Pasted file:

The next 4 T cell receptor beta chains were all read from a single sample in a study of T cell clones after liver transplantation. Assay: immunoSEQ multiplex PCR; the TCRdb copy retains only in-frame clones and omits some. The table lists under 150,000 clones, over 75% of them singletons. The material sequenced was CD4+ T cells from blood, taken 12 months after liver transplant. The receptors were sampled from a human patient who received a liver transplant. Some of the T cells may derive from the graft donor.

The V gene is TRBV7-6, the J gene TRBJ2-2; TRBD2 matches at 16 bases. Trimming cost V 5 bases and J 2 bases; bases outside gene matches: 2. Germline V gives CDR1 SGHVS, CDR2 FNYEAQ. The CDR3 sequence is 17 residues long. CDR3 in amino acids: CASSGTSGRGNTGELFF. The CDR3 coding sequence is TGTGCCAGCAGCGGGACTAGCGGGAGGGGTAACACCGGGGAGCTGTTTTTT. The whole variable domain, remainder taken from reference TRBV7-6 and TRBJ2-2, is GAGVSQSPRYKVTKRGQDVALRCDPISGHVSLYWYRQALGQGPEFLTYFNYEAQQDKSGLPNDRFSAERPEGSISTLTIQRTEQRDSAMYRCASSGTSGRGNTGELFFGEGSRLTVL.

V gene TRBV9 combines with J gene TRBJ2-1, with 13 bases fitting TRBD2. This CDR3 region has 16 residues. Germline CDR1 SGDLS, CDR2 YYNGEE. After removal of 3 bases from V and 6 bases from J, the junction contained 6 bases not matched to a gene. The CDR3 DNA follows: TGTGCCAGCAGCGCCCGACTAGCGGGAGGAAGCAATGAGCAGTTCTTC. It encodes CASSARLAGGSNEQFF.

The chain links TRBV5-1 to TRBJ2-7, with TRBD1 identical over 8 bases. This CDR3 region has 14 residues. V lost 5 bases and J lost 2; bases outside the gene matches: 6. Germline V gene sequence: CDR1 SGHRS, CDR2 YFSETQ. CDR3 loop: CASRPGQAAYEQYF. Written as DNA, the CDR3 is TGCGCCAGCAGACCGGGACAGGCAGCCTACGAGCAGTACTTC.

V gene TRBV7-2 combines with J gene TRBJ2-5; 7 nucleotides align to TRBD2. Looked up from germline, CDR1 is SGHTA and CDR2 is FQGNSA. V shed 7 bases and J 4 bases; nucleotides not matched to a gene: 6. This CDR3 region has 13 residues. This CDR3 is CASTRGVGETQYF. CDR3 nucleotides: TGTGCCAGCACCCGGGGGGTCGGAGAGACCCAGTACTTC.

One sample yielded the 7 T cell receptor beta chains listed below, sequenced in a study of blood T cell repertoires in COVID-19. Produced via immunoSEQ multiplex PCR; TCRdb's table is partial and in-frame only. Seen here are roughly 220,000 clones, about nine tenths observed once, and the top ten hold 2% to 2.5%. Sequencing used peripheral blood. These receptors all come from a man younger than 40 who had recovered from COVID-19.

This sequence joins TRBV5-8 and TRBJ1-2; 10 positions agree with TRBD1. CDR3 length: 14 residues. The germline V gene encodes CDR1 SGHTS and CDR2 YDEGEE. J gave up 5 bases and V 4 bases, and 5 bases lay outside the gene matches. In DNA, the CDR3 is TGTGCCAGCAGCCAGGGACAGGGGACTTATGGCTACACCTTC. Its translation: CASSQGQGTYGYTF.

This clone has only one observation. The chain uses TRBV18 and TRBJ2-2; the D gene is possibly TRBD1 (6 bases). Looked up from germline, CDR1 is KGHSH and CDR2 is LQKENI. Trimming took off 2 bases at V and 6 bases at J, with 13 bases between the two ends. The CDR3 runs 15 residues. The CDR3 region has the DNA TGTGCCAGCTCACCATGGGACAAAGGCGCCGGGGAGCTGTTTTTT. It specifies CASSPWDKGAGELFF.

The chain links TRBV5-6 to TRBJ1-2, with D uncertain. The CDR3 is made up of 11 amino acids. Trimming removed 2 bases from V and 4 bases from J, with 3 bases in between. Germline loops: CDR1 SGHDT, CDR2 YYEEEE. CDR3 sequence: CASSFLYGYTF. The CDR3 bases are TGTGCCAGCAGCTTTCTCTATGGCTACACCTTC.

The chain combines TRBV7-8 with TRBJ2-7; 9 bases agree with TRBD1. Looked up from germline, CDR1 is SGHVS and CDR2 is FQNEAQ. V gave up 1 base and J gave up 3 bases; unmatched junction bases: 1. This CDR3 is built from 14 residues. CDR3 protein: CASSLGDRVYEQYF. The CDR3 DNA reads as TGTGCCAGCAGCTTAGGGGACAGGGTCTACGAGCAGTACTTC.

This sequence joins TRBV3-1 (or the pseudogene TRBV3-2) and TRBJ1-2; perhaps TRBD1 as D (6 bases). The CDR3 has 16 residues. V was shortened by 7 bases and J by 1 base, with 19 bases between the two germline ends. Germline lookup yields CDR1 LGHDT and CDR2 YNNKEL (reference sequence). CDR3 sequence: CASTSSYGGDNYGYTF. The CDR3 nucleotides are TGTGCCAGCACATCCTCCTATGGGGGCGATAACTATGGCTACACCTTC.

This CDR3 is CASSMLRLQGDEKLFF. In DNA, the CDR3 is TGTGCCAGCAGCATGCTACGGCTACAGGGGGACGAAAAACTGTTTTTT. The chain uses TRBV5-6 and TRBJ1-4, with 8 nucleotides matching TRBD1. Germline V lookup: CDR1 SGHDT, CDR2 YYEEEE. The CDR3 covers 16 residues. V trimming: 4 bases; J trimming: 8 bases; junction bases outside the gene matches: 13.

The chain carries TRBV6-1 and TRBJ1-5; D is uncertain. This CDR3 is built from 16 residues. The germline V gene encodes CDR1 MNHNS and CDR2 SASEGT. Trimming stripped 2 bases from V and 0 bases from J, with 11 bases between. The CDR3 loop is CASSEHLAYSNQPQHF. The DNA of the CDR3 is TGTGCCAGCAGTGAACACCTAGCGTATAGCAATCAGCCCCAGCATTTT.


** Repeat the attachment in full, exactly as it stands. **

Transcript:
The next 4 T cell receptor beta chains were all read from a single sample in a study of T cell clones after liver transplantation. Assay: immunoSEQ multiplex PCR; the TCRdb copy retains only in-frame clones and omits some. The table lists under 150,000 clones, over 75% of them singletons. The material sequenced was CD4+ T cells from blood, taken 12 months after liver transplant. The receptors were sampled from a human patient who received a liver transplant. Some of the T cells may derive from the graft donor.

The V gene is TRBV7-6, the J gene TRBJ2-2; TRBD2 matches at 16 bases. Trimming cost V 5 bases and J 2 bases; bases outside gene matches: 2. Germline V gives CDR1 SGHVS, CDR2 FNYEAQ. The CDR3 sequence is 17 residues long. CDR3 in amino acids: CASSGTSGRGNTGELFF. The CDR3 coding sequence is TGTGCCAGCAGCGGGACTAGCGGGAGGGGTAACACCGGGGAGCTGTTTTTT. The whole variable domain, remainder taken from reference TRBV7-6 and TRBJ2-2, is GAGVSQSPRYKVTKRGQDVALRCDPISGHVSLYWYRQALGQGPEFLTYFNYEAQQDKSGLPNDRFSAERPEGSISTLTIQRTEQRDSAMYRCASSGTSGRGNTGELFFGEGSRLTVL.

V gene TRBV9 combines with J gene TRBJ2-1, with 13 bases fitting TRBD2. This CDR3 region has 16 residues. Germline CDR1 SGDLS, CDR2 YYNGEE. After removal of 3 bases from V and 6 bases from J, the junction contained 6 bases not matched to a gene. The CDR3 DNA follows: TGTGCCAGCAGCGCCCGACTAGCGGGAGGAAGCAATGAGCAGTTCTTC. It encodes CASSARLAGGSNEQFF.

The chain links TRBV5-1 to TRBJ2-7, with TRBD1 identical over 8 bases. This CDR3 region has 14 residues. V lost 5 bases and J lost 2; bases outside the gene matches: 6. Germline V gene sequence: CDR1 SGHRS, CDR2 YFSETQ. CDR3 loop: CASRPGQAAYEQYF. Written as DNA, the CDR3 is TGCGCCAGCAGACCGGGACAGGCAGCCTACGAGCAGTACTTC.

V gene TRBV7-2 combines with J gene TRBJ2-5; 7 nucleotides align to TRBD2. Looked up from germline, CDR1 is SGHTA and CDR2 is FQGNSA. V shed 7 bases and J 4 bases; nucleotides not matched to a gene: 6. This CDR3 region has 13 residues. This CDR3 is CASTRGVGETQYF. CDR3 nucleotides: TGTGCCAGCACCCGGGGGGTCGGAGAGACCCAGTACTTC.

One sample yielded the 7 T cell receptor beta chains listed below, sequenced in a study of blood T cell repertoires in COVID-19. Produced via immunoSEQ multiplex PCR; TCRdb's table is partial and in-frame only. Seen here are roughly 220,000 clones, about nine tenths observed once, and the top ten hold 2% to 2.5%. Sequencing used peripheral blood. These receptors all come from a man younger than 40 who had recovered from COVID-19.

This sequence joins TRBV5-8 and TRBJ1-2; 10 positions agree with TRBD1. CDR3 length: 14 residues. The germline V gene encodes CDR1 SGHTS and CDR2 YDEGEE. J gave up 5 bases and V 4 bases, and 5 bases lay outside the gene matches. In DNA, the CDR3 is TGTGCCAGCAGCCAGGGACAGGGGACTTATGGCTACACCTTC. Its translation: CASSQGQGTYGYTF.

This clone has only one observation. The chain uses TRBV18 and TRBJ2-2; the D gene is possibly TRBD1 (6 bases). Looked up from germline, CDR1 is KGHSH and CDR2 is LQKENI. Trimming took off 2 bases at V and 6 bases at J, with 13 bases between the two ends. The CDR3 runs 15 residues. The CDR3 region has the DNA TGTGCCAGCTCACCATGGGACAAAGGCGCCGGGGAGCTGTTTTTT. It specifies CASSPWDKGAGELFF.

The chain links TRBV5-6 to TRBJ1-2, with D uncertain. The CDR3 is made up of 11 amino acids. Trimming removed 2 bases from V and 4 bases from J, with 3 bases in between. Germline loops: CDR1 SGHDT, CDR2 YYEEEE. CDR3 sequence: CASSFLYGYTF. The CDR3 bases are TGTGCCAGCAGCTTTCTCTATGGCTACACCTTC.

The chain combines TRBV7-8 with TRBJ2-7; 9 bases agree with TRBD1. Looked up from germline, CDR1 is SGHVS and CDR2 is FQNEAQ. V gave up 1 base and J gave up 3 bases; unmatched junction bases: 1. This CDR3 is built from 14 residues. CDR3 protein: CASSLGDRVYEQYF. The CDR3 DNA reads as TGTGCCAGCAGCTTAGGGGACAGGGTCTACGAGCAGTACTTC.

This sequence joins TRBV3-1 (or the pseudogene TRBV3-2) and TRBJ1-2; perhaps TRBD1 as D (6 bases). The CDR3 has 16 residues. V was shortened by 7 bases and J by 1 base, with 19 bases between the two germline ends. Germline lookup yields CDR1 LGHDT and CDR2 YNNKEL (reference sequence). CDR3 sequence: CASTSSYGGDNYGYTF. The CDR3 nucleotides are TGTGCCAGCACATCCTCCTATGGGGGCGATAACTATGGCTACACCTTC.

This CDR3 is CASSMLRLQGDEKLFF. In DNA, the CDR3 is TGTGCCAGCAGCATGCTACGGCTACAGGGGGACGAAAAACTGTTTTTT. The chain uses TRBV5-6 and TRBJ1-4, with 8 nucleotides matching TRBD1. Germline V lookup: CDR1 SGHDT, CDR2 YYEEEE. The CDR3 covers 16 residues. V trimming: 4 bases; J trimming: 8 bases; junction bases outside the gene matches: 13.

The chain carries TRBV6-1 and TRBJ1-5; D is uncertain. This CDR3 is built from 16 residues. The germline V gene encodes CDR1 MNHNS and CDR2 SASEGT. Trimming stripped 2 bases from V and 0 bases from J, with 11 bases between. The CDR3 loop is CASSEHLAYSNQPQHF. The DNA of the CDR3 is TGTGCCAGCAGTGAACACCTAGCGTATAGCAATCAGCCCCAGCATTTT.